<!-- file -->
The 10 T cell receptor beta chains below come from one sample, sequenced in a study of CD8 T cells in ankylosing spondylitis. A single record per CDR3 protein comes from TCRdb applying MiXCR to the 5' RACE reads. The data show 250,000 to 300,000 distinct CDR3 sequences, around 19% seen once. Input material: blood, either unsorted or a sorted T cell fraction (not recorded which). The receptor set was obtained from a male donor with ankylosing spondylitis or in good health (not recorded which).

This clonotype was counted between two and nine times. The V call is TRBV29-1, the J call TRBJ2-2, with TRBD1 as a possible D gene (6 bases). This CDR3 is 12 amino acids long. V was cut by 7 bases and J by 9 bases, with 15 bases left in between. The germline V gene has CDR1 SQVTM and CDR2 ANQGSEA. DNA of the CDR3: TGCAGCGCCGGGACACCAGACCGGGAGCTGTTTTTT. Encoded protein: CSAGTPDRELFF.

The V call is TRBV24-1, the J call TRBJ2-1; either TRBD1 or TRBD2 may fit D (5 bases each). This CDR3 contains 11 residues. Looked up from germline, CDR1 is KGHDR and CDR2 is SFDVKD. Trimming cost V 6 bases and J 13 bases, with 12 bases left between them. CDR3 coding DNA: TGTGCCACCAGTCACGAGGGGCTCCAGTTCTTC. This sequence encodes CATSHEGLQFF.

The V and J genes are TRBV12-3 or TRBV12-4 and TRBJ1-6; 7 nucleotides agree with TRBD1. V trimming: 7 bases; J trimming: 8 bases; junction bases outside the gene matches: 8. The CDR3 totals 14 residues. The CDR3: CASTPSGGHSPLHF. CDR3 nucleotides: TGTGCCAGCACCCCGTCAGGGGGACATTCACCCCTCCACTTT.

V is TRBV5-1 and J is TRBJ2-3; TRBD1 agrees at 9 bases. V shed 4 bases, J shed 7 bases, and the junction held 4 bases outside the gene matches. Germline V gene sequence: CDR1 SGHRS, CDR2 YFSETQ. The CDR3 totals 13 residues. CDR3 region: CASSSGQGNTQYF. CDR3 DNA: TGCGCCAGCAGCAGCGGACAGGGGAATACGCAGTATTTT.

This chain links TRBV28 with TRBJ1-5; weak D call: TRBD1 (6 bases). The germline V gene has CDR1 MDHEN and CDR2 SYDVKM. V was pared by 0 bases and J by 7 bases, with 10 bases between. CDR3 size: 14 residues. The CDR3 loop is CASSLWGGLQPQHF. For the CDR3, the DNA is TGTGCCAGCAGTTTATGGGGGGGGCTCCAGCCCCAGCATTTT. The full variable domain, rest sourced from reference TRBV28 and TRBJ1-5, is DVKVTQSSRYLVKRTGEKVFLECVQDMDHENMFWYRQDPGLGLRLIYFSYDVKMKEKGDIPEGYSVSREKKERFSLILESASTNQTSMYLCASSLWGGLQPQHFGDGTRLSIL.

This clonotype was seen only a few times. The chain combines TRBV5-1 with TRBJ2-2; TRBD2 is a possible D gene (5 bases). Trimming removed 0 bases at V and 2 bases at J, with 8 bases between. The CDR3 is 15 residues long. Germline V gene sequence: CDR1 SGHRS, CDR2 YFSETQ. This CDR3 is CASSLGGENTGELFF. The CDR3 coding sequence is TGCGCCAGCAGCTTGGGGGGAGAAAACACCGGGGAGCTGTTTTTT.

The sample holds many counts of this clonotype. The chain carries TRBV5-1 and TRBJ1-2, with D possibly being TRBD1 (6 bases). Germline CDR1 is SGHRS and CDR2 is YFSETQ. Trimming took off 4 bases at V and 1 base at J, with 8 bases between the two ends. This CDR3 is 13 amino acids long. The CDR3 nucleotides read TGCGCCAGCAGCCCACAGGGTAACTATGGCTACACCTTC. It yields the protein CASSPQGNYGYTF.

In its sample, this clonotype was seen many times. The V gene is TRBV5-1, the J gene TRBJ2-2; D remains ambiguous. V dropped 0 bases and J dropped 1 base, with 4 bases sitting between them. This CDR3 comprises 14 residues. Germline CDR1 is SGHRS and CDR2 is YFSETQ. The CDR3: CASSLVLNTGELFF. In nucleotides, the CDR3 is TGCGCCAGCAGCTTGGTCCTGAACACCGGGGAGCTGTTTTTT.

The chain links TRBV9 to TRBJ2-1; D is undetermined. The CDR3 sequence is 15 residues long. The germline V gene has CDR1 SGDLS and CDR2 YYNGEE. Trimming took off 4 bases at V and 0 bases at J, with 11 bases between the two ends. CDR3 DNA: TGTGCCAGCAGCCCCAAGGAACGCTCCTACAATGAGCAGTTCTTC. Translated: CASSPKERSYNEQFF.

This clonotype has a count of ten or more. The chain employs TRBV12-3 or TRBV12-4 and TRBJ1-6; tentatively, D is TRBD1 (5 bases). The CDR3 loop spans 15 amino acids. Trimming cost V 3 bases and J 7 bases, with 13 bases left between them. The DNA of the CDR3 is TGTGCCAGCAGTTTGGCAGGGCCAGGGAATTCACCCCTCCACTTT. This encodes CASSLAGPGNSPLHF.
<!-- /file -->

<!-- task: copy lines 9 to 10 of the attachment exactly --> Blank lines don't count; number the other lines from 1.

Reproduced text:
In its sample, this clonotype was seen many times. The V gene is TRBV5-1, the J gene TRBJ2-2; D remains ambiguous. V dropped 0 bases and J dropped 1 base, with 4 bases sitting between them. This CDR3 comprises 14 residues. Germline CDR1 is SGHRS and CDR2 is YFSETQ. The CDR3: CASSLVLNTGELFF. In nucleotides, the CDR3 is TGCGCCAGCAGCTTGGTCCTGAACACCGGGGAGCTGTTTTTT.

The chain links TRBV9 to TRBJ2-1; D is undetermined. The CDR3 sequence is 15 residues long. The germline V gene has CDR1 SGDLS and CDR2 YYNGEE. Trimming took off 4 bases at V and 0 bases at J, with 11 bases between the two ends. CDR3 DNA: TGTGCCAGCAGCCCCAAGGAACGCTCCTACAATGAGCAGTTCTTC. Translated: CASSPKERSYNEQFF.